Some of the more nostalgically inclined of us (you know, like the lady in that stupid commercial who talks about slowing the pace of life to "like it was back then", and placing quarters in the parking meter so she can go on forever) lament the loss of the older forms of travel, such as passenger rail, air travel in the 'golden' age of regulation, and the old two lane highways that connected cities and small towns throughout the land. Allow me to dissent here.
Passenger rail still exists; it's run by the government since the market can't support it, and it operates like shit. So if you like the train, enjoy it while it lasts, cuz budget deficits are bankrupting us fast and you can bet Amtrak is one of the first things that goes then.
And regarding air travel, you can have a pleasant flying experience - for $1100 one way - or you can cram into one of the buses in the sky with the rest of the cattle herd for $125 round trip. Take your pick. Like most of you, I sure ain't got much cash to shell out, so I know how I'll be traveling.
My major argument, however, is in favor of the freeway and against the nostalgia for the old road. While I like scouting out old road alignments and poring over old road maps as much as any viatologist (there's that word again), and sometimes I will travel the old road just for variety (and sometimes when doing so I do like to imagine myself back in an earlier time, when Studebakers and Lasalles plied the road, in a far less complicated age), the fact remains that 99% of the population wants to go somewhere fast and rapidly, spending a minimum of time and petrol on the road. Most folks today have too many responsibilities, and in reality are just too morally drained, to appreciate the wonders and mysteries of the highway.
And don't discount the effects of the motorists' bored, spoiled, and vacuous youth, addicted to constant electronic stimulation and now trapped in the back seat for hours without an LCD screen in sight, squealing "Mommy, are we there yet?" - unless you have the blessed good fortune (and income) to own a vehicle with a built-in television. Isn't technology wonderful for those golden few who can afford it?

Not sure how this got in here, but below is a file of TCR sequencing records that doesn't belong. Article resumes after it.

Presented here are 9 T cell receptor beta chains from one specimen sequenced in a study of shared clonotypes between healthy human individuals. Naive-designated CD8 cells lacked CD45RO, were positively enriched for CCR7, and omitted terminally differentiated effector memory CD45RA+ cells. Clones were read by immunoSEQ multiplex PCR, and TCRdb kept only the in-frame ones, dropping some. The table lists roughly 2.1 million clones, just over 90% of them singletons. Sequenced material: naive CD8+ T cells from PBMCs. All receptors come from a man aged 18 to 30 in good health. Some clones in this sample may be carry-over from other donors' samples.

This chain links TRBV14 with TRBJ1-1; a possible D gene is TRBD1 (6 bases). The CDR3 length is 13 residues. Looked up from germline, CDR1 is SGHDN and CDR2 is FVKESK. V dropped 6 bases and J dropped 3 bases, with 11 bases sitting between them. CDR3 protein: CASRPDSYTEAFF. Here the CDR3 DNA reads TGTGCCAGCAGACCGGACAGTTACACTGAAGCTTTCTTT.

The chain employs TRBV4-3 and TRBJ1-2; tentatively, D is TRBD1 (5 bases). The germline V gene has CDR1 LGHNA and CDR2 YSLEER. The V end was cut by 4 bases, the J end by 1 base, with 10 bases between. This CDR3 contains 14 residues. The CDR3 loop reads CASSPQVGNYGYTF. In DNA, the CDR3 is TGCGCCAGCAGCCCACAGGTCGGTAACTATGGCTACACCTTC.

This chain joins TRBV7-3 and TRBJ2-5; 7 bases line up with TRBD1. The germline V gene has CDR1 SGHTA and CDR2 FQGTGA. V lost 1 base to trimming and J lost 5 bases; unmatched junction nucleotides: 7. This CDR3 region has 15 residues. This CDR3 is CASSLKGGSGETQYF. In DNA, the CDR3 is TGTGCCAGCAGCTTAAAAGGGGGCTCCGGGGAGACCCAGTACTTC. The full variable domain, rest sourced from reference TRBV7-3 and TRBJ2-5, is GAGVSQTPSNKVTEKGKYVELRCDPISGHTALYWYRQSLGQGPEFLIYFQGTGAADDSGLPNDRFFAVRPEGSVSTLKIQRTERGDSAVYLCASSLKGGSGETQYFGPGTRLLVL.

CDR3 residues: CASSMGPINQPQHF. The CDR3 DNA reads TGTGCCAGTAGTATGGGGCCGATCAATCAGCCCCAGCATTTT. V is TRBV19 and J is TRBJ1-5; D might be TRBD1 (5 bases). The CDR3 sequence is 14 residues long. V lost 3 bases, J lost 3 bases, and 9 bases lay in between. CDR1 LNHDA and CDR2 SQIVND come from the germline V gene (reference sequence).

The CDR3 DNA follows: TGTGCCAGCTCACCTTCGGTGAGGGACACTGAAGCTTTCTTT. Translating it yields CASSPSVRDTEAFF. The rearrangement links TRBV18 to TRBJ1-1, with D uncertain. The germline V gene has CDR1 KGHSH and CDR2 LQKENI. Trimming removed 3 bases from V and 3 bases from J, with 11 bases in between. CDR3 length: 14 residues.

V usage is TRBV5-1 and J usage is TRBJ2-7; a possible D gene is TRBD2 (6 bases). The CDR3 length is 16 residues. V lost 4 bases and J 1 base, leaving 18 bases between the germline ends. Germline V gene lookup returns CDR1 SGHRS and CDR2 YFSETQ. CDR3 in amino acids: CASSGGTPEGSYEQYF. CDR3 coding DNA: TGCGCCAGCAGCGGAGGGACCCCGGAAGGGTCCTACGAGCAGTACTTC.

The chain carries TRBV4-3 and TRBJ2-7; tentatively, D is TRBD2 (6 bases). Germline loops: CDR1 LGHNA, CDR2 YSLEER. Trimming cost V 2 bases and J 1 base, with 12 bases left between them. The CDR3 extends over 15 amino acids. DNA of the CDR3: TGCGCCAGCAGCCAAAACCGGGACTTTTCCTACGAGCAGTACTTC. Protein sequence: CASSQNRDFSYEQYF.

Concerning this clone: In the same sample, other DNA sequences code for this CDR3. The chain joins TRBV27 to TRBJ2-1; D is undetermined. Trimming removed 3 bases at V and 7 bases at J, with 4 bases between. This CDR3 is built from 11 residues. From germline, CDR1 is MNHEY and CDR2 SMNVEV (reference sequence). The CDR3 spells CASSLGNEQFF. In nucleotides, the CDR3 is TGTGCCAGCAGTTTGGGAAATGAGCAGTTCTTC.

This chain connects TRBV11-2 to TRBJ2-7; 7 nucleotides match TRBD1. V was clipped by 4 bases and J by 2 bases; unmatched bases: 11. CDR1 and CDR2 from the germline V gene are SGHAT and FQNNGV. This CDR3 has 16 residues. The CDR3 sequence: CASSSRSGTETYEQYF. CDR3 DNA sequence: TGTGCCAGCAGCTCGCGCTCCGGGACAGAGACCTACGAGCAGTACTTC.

And ask a trucker - you know, the person who delivers the essential goods and other assorted knick-knacks to your local Wal*Mart - if he prefers the relative safety and efficiency of the Interstate over a narrow and under-engineered "Federal" highway of the 1950s. I bet you any amount of money that his answer will favor the freeway.
True, truckers are loathed as drivers by many, including myself. Around here they like to drive their giant rigs like Maseratis out on the freeway headed into and out of this city.
I would love to know what dumbass government planner decided that the entire trucking commerce of the southern tier of the United States should pass directly through our downtown area, by constructing the Interstate in that location without benefit of a limited access bypass.
I'll stop ranting now. In any case, freeways have benefited our society immensely. (Government ownership of freeways has not, but that's another post.) Rapid intercity transportation, the ability to reside in a wider range of neighborhoods at increasing distances from our places of employ, reduced highway fatalities - the freeway has produced these benefits.
Of course some folks will say that some of these things are not benefits, but actually are net negatives. Hey, when it comes to a choice between freedom and social responsibility, I'll take freedom every time.
Things like traffic congestion would not exist if there was a logical method of pricing demand for transportation. (See, there's the issue of government control again. Don't you love how the State constantly conspires to foul up our lives?) Currently we have, in the words of a former professor of mine, a "Soviet-style" system of transportation pricing. Petrol tax collections bear no connection to actual demand for road space. Congestion pricing schemes as they are currently employed are steps in the right direction; but I believe that congestion pricing, or pricing by demand as I would prefer to call it, has hardly begun to be exploited to its potential. Of course with government at the helm, change is bound to occur very slowly - as in a infinitesimal pace.
Call me when the revolution happens. For now just be lucky the traffic jams aren't worse than they are. At least with the freeway, we don't have to deal with the stoplights at the same time. With the increasing number of absolute morons being produced by government schools every year, and joining the ranks of this country's motoring population, we are headed for an absolute mess, of which not even Bernanke will be able to divine our way out from.